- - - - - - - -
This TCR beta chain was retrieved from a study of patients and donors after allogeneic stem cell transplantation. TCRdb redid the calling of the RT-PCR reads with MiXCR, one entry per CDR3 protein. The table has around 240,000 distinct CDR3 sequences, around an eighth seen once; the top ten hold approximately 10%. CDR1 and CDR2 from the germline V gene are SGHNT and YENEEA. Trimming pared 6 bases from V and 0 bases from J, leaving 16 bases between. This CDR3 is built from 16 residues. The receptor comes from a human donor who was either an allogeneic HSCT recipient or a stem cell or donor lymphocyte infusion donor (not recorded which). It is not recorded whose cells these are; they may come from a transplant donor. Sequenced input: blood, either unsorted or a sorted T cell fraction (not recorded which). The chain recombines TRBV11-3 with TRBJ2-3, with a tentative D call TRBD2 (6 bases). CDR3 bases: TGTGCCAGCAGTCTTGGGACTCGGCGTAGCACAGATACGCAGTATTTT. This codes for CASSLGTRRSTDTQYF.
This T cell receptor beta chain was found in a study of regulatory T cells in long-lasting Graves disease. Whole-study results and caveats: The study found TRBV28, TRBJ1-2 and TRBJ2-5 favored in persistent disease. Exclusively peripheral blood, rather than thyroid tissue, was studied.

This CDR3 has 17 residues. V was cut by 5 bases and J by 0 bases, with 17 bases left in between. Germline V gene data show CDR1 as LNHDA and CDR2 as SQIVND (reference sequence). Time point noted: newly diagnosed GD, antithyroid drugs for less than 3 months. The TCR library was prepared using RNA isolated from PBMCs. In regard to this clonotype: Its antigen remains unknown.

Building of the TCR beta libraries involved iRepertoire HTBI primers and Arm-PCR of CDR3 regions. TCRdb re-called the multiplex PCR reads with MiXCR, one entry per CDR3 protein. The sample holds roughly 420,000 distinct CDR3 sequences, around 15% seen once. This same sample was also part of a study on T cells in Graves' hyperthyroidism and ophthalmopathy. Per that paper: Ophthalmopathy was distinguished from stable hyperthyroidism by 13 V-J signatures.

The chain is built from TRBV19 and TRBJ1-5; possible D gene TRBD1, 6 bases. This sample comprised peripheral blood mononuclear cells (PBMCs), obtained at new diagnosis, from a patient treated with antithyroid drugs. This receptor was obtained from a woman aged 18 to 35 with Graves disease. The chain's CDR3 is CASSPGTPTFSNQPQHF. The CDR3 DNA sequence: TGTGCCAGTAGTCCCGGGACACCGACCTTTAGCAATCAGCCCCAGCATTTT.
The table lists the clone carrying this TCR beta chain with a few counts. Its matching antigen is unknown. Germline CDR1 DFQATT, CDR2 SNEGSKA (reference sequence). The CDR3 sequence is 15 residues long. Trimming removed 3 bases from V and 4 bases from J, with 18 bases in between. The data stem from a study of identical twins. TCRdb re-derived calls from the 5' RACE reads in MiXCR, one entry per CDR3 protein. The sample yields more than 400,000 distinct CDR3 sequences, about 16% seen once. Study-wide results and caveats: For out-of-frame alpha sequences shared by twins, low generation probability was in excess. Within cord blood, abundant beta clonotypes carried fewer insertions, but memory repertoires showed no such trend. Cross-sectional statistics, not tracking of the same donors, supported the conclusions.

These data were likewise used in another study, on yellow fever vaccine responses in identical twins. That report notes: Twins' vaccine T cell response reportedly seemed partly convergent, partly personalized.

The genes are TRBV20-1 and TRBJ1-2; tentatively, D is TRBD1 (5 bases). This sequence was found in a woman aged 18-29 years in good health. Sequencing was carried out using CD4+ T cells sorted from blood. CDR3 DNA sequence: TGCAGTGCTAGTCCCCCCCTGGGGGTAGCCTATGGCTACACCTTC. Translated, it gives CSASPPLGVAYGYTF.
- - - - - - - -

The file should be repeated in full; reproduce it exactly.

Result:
This TCR beta chain was retrieved from a study of patients and donors after allogeneic stem cell transplantation. TCRdb redid the calling of the RT-PCR reads with MiXCR, one entry per CDR3 protein. The table has around 240,000 distinct CDR3 sequences, around an eighth seen once; the top ten hold approximately 10%. CDR1 and CDR2 from the germline V gene are SGHNT and YENEEA. Trimming pared 6 bases from V and 0 bases from J, leaving 16 bases between. This CDR3 is built from 16 residues. The receptor comes from a human donor who was either an allogeneic HSCT recipient or a stem cell or donor lymphocyte infusion donor (not recorded which). It is not recorded whose cells these are; they may come from a transplant donor. Sequenced input: blood, either unsorted or a sorted T cell fraction (not recorded which). The chain recombines TRBV11-3 with TRBJ2-3, with a tentative D call TRBD2 (6 bases). CDR3 bases: TGTGCCAGCAGTCTTGGGACTCGGCGTAGCACAGATACGCAGTATTTT. This codes for CASSLGTRRSTDTQYF.
This T cell receptor beta chain was found in a study of regulatory T cells in long-lasting Graves disease. Whole-study results and caveats: The study found TRBV28, TRBJ1-2 and TRBJ2-5 favored in persistent disease. Exclusively peripheral blood, rather than thyroid tissue, was studied.

This CDR3 has 17 residues. V was cut by 5 bases and J by 0 bases, with 17 bases left in between. Germline V gene data show CDR1 as LNHDA and CDR2 as SQIVND (reference sequence). Time point noted: newly diagnosed GD, antithyroid drugs for less than 3 months. The TCR library was prepared using RNA isolated from PBMCs. In regard to this clonotype: Its antigen remains unknown.

Building of the TCR beta libraries involved iRepertoire HTBI primers and Arm-PCR of CDR3 regions. TCRdb re-called the multiplex PCR reads with MiXCR, one entry per CDR3 protein. The sample holds roughly 420,000 distinct CDR3 sequences, around 15% seen once. This same sample was also part of a study on T cells in Graves' hyperthyroidism and ophthalmopathy. Per that paper: Ophthalmopathy was distinguished from stable hyperthyroidism by 13 V-J signatures.

The chain is built from TRBV19 and TRBJ1-5; possible D gene TRBD1, 6 bases. This sample comprised peripheral blood mononuclear cells (PBMCs), obtained at new diagnosis, from a patient treated with antithyroid drugs. This receptor was obtained from a woman aged 18 to 35 with Graves disease. The chain's CDR3 is CASSPGTPTFSNQPQHF. The CDR3 DNA sequence: TGTGCCAGTAGTCCCGGGACACCGACCTTTAGCAATCAGCCCCAGCATTTT.
The table lists the clone carrying this TCR beta chain with a few counts. Its matching antigen is unknown. Germline CDR1 DFQATT, CDR2 SNEGSKA (reference sequence). The CDR3 sequence is 15 residues long. Trimming removed 3 bases from V and 4 bases from J, with 18 bases in between. The data stem from a study of identical twins. TCRdb re-derived calls from the 5' RACE reads in MiXCR, one entry per CDR3 protein. The sample yields more than 400,000 distinct CDR3 sequences, about 16% seen once. Study-wide results and caveats: For out-of-frame alpha sequences shared by twins, low generation probability was in excess. Within cord blood, abundant beta clonotypes carried fewer insertions, but memory repertoires showed no such trend. Cross-sectional statistics, not tracking of the same donors, supported the conclusions.

These data were likewise used in another study, on yellow fever vaccine responses in identical twins. That report notes: Twins' vaccine T cell response reportedly seemed partly convergent, partly personalized.

The genes are TRBV20-1 and TRBJ1-2; tentatively, D is TRBD1 (5 bases). This sequence was found in a woman aged 18-29 years in good health. Sequencing was carried out using CD4+ T cells sorted from blood. CDR3 DNA sequence: TGCAGTGCTAGTCCCCCCCTGGGGGTAGCCTATGGCTACACCTTC. Translated, it gives CSASPPLGVAYGYTF.